Proudly Serving Volusia
& Flager Counties

Since 1985

Delayed Lab Results Lead To Endocarditis And Heart Valve Damage | Ormond Beach Medical Malpractice Attorney

Delayed Lab Results Lead To Endocarditis And Heart Valve Damage

When you get lab work done in a hospital or medical facility, you expect to be notified in a timely manner of any abnormal or life-threatening results.

This didn’t happen for a woman who tested positive for Group B streptococcus, a bacterial bloodstream infection. Attempts by hospital staff to reach the patient were unsuccessful before she returned to the emergency department or ED five days later and was diagnosed with endocarditis, an inflammation of the inside lining of the heart chambers and heart valves.

Endocarditis typically occurs when bacteria or other germs from another part of your body spread through your bloodstream and attach to damaged areas in your heart. Left untreated, endocarditis can damage or destroy your heart valves and can lead to life-threatening complications.

The patient and her husband sued the emergency room physician and the licensed practical nurse (LPN), alleging that a delay in implementing the appropriate treatment for her septicemia resulted in bacterial endocarditis and damage to her aortic valve. This case was settled against the ED physician for more than $1 million.

The 41-year-old female was referred by her new personal care physician or PCP to the local ED with complaints of fever, severe headache for six days, myalgias, and joint pain.

In the ED, she also reported that she had had recent episodes of fainting in the shower and nausea. Her initial evaluation revealed a temperature of 103, blood pressure of 135/77, heart rate of 128, and respiratory rate of 20. A CT scan of her head was normal; a lumbar puncture was negative; and she was not pregnant. The patient had two blood cultures drawn, and was treated with a single dose of IV antibiotics.

Because her providers believed that her symptoms were improving, she was discharged with instructions to follow-up with her PCP within a week.

Two days later, her blood cultures came back positive for Group B streptococcus. The results were received by the ED physician on duty, who had not been her treating physician during her visit. Per hospital policy, a dedicated LPN in the ED followed up on abnormal test results. The LPN tried to reach the patient that afternoon, and left a message to call the hospital.

The following morning, the ED tried again, and was also unsuccessful at reaching the patient. (The phone number the patient gave during triage was for her husband’s workplace).

The staff nurse told the ED physician that she was still unable to reach the patient. No other attempts were made over the weekend, as the doctor felt the patient should be fine with the one dose of IV antibiotics she received during her first ED visit. Additionally, the patient’s chart included no documentation of the identity of the PCP, who had initially called the ED to let them know that she was coming in.

On Monday, the patient returned to the ED with chills and a fever of 103. Her white blood cell count was 12.1, and a chest x-ray was negative, as was an initial echocardiogram at the bedside. Her positive blood culture results were obtained, and the patient was admitted for IV antibiotics.

The patient was diagnosed with bacterial endocarditis. This was confirmed by a transesophageal echocardiogram with vegetation noted on the aortic valve. The patient experienced some complications of supraventricular tachycardia during her stay. She was discharged 15 days later, and remained on IV antibiotics for five weeks.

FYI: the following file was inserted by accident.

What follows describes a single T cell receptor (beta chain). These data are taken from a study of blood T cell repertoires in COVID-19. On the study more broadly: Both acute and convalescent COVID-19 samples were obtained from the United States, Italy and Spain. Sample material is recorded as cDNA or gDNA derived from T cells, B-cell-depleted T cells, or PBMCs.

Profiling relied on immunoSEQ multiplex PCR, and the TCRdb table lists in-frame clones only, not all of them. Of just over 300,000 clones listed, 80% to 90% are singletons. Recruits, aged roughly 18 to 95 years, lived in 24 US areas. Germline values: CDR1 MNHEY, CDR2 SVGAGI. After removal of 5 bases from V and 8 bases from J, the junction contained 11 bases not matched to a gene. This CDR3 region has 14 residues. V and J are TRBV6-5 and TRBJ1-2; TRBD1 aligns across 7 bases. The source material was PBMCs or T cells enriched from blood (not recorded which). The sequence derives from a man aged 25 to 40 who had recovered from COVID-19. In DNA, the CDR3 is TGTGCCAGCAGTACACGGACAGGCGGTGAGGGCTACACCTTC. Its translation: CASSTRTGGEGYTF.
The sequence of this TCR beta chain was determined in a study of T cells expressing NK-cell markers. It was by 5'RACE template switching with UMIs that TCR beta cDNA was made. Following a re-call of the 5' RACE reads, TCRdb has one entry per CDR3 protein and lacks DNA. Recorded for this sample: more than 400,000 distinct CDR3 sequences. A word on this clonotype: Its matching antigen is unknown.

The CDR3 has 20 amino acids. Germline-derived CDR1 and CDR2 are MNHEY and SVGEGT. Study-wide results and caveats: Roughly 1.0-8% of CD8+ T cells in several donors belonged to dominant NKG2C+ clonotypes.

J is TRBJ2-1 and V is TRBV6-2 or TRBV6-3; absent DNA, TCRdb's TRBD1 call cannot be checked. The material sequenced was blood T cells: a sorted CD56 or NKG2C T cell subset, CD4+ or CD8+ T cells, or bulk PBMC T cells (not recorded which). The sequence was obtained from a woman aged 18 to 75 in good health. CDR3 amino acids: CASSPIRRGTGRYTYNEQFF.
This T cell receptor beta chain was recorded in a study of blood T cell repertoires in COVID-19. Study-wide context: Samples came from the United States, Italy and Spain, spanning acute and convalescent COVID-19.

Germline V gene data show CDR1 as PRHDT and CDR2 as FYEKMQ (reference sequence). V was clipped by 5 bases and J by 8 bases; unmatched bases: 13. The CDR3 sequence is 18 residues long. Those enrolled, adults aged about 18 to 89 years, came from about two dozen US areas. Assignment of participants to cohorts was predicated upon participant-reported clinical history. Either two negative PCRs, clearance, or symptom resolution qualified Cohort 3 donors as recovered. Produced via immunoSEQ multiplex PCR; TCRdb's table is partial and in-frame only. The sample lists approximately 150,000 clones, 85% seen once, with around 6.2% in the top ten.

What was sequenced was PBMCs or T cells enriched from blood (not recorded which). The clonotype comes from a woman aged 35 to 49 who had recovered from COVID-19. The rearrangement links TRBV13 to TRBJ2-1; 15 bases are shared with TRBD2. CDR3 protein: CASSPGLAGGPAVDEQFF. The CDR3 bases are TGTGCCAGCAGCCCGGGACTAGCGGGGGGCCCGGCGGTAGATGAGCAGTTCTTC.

A month and a half later, the patient was admitted with a left thalamic stroke, which resolved with no residual side effects. The patient is currently healthy, but will most likely require an aortic valve replacement in the future.

The woman and her husband and their attorney had a strong medical malpractice case against the physician for the following reasons:

  • The ED lacked a system to ensure that all abnormal results are relayed to a discharged patient in a timely manner. Abnormal results with serious implications require more determined follow-up to ensure that the patient receives the appropriate care in a timely manner. ED policies should address an appropriate number of attempts to contact a patient and what to do if those attempts are unsuccessful. If the case poses an immediate threat to the patient, the police might be utilized.
  • The physician who received the abnormal lab results is held accountable for transmitting the results in a timely manner. Although the physician who received the abnormal lab results had not seen the patient, she was ultimately held accountable. Even if a subordinate is in the role of contacting a patient with abnormal test results, the court will determine whether the physician provided the appropriate supervision, including a more active role when the situation calls for increased vigilance, as this case did.
  • The LPN was responsible for deciding which values were abnormal and which required additional follow-up. It is important to make sure every individual has the appropriate credentials and supervision to make the decisions necessary to perform the job effectively. Routine evaluation of individual skill sets can be helpful to this end.

For more on medical safety issues, see the library of articles by Daytona Beach medical malpractice attorney.

Learn more about finding and hiring a good lawyer.
Order your FREE BOOK today.

Get more information on Medical Malpractice in our firm’s library.
Medical Malpractice Limits
Proving a Medical Malpractice Case
Avoiding Life Threatening Infections In Hospitals
Pain Treatment Malpractice
Check To See If Your Doctor Is a Criminal

Contact Zimmet & Zimmet for your FREE BOOK.

More Testimonials